This question is more philosophical than technical.
I've trained myself as a web developer back when web developers were called webmasters and my tool of choice was FrontPage, moving onto Evrsoft 1st Page 2000.
That was the last time I used an HTML image map.
Now it's HTML5, AJAX, vector canvasses, CSS 3D, jQuery, local storage, touchscreen Safari, you name it. The image map has faded into an obscurity where not even Google comes up with too many relevant results; a mandatory W3C Schools entry and some forum posts from 2004.
Obviously creating a website navigation or similar triviality using an image map was a bad idea back then and it certainly is inexcusable today.
But right now I have a task to create a polygon clickable area on top of a div with a background image.
I'd have no issue doing this in image map since it seems like it was designed for a use case exactly like this, and while I've done no tests, I couldn't imagine any browser dropping support for an element that worked beautifully for years. But I can't help but think that there must be a better way to do this today.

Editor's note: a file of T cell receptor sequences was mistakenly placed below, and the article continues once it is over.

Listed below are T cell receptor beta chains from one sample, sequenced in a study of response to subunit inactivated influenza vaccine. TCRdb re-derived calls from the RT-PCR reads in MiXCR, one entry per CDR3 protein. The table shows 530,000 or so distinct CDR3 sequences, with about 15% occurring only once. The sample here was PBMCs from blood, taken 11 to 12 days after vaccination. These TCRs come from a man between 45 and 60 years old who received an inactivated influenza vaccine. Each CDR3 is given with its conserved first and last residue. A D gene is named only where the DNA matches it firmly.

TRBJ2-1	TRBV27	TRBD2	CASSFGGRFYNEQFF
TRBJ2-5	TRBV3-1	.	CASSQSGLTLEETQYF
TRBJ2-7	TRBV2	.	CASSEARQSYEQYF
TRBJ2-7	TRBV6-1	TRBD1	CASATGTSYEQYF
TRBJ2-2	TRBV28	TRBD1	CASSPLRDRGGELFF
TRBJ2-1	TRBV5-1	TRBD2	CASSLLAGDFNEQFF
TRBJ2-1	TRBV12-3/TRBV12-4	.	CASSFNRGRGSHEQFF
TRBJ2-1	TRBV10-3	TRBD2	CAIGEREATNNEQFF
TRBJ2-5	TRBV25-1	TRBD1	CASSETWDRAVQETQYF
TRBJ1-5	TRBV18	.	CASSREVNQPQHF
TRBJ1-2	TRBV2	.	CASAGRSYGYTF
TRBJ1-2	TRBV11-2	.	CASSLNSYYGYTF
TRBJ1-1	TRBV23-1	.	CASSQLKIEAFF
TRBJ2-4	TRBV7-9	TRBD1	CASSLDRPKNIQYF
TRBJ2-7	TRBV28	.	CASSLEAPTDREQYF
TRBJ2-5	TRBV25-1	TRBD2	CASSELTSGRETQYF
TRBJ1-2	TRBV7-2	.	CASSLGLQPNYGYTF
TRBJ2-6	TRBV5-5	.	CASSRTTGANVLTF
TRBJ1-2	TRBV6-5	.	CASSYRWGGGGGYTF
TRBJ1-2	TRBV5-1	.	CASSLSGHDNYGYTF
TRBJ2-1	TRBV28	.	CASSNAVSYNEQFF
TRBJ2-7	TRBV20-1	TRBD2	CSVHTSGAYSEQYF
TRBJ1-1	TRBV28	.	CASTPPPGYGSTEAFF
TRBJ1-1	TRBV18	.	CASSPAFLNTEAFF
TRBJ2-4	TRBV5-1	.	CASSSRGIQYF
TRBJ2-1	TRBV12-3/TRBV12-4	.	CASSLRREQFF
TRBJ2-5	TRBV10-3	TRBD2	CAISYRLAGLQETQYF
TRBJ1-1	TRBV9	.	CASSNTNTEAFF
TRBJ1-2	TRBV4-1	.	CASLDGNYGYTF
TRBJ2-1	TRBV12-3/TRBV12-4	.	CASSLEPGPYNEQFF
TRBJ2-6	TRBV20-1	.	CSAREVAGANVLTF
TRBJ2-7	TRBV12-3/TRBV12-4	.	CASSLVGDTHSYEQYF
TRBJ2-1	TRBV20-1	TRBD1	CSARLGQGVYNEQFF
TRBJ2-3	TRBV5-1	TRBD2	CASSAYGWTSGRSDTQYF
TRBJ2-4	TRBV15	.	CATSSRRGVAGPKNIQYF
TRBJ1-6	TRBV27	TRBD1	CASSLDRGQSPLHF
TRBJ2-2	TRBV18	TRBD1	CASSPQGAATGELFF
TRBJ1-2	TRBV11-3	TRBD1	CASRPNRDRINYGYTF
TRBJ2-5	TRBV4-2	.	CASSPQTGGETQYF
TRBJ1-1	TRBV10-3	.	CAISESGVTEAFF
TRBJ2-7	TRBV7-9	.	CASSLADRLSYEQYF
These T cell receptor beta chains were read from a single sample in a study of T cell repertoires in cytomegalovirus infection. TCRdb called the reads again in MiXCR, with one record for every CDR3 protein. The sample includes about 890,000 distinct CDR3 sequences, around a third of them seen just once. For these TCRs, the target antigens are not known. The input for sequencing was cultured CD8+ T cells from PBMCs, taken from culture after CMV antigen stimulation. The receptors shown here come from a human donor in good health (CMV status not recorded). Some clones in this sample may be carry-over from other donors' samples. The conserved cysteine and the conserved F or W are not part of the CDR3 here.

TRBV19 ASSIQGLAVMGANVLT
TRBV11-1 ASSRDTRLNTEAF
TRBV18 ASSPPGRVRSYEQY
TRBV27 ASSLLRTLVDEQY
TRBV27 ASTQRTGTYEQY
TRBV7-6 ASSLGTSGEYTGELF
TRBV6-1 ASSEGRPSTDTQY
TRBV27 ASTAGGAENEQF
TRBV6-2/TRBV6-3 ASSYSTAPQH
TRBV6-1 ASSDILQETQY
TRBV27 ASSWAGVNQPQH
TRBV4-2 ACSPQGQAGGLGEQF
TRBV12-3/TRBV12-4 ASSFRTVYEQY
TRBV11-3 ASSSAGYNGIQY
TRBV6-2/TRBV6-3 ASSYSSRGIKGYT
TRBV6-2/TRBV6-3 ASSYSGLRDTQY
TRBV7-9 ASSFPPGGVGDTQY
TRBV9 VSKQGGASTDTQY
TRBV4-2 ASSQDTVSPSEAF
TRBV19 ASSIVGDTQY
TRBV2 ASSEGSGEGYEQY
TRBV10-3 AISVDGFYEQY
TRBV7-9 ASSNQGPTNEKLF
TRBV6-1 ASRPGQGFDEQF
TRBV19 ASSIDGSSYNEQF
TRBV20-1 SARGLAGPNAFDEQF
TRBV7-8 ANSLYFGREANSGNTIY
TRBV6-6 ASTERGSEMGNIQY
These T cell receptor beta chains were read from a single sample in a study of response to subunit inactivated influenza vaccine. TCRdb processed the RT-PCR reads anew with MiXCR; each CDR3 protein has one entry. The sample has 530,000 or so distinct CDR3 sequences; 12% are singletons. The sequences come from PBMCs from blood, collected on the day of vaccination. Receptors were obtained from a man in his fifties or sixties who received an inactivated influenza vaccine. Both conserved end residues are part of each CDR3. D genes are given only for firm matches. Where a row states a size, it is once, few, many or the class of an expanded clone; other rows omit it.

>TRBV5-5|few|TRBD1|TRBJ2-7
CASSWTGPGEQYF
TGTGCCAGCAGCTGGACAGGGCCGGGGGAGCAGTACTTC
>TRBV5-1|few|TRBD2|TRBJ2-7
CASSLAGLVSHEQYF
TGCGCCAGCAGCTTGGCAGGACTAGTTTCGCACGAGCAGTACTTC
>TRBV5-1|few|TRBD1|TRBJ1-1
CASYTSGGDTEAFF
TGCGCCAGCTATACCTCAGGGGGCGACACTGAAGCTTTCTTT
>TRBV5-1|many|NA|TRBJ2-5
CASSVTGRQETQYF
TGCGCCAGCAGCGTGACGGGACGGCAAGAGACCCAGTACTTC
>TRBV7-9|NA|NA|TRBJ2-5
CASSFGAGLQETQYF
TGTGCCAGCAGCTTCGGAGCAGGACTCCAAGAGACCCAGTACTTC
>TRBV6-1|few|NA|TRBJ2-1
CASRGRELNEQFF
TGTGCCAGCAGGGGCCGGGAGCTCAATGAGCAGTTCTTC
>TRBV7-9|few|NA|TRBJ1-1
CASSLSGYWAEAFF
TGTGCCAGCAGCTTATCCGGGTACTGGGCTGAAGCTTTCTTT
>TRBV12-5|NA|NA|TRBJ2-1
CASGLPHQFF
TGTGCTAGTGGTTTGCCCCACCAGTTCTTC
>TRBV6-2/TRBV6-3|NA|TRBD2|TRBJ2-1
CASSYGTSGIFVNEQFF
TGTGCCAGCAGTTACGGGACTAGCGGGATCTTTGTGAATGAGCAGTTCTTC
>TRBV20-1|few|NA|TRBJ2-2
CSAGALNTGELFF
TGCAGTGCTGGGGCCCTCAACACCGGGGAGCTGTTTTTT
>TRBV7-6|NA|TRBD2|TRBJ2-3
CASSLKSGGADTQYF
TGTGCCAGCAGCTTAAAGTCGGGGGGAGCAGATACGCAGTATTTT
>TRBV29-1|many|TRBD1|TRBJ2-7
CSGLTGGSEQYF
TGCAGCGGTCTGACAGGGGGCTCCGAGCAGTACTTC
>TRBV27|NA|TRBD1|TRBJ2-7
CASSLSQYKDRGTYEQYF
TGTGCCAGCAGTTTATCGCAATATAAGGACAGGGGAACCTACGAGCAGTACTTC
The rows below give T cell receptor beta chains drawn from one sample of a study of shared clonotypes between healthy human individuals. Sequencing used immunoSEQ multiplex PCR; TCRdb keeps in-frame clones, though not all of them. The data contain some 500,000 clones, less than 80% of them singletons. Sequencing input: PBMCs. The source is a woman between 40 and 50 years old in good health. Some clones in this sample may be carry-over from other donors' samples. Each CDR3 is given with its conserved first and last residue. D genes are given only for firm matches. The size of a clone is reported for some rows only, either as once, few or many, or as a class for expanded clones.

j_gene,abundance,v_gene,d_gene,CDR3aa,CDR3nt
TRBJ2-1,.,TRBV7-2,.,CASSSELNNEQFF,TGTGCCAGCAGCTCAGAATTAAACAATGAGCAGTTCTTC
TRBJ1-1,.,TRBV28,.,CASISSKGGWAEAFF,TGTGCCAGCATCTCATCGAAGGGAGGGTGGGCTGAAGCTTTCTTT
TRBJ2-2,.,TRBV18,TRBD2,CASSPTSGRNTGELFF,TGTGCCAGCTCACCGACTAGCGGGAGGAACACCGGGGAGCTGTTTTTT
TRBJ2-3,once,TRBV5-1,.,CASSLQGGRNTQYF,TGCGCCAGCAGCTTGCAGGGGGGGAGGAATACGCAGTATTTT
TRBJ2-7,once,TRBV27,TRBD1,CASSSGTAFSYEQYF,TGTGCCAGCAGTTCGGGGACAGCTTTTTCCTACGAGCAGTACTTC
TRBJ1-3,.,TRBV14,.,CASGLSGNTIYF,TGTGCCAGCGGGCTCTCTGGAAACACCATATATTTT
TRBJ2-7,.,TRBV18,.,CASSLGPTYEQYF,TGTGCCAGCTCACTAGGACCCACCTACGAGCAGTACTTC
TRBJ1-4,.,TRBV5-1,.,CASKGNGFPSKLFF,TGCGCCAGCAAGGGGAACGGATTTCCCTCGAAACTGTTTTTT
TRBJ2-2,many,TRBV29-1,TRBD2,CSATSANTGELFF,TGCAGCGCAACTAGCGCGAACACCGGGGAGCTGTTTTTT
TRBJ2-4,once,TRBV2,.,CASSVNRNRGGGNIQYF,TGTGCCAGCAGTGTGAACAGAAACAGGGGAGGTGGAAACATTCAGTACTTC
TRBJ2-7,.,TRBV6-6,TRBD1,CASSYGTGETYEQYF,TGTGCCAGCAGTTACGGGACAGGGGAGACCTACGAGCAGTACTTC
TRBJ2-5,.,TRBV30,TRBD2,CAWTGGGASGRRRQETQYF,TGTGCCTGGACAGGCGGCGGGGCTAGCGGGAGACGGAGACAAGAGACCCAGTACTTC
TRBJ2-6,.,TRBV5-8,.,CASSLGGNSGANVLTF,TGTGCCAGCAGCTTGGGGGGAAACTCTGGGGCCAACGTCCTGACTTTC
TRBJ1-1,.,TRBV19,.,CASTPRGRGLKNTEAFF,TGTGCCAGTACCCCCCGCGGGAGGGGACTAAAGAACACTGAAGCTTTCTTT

My web creation philosophy is to develop for IE5.5, and then design for Chrome edge. This means that the site first needs to work on a basic level on even the most antiquated browser, and then start adding JS & CSS to make it more beautiful, more usable, faster, simpler, friendlier and better.
As such, while I know I could do a canvas in Raphaël and add all kinds of snazzy hover effects and things, I think making functionality as simple as this shouldn't require a 89 kb (or X kb) JS library. Or even JS at all.
I don't know if CSS3 has capabilities to define polygonal areas, but while recognizing the great possibilities introduced by CSS3, I prefer keeping anything defined there as non-essential flair that would degrade gracefully.
So in today's webdev world, what would be the most cross-browser way to define a polygonal click area (preferably in a way that's grabbable by a jQuery
.hover(), or at least a CSS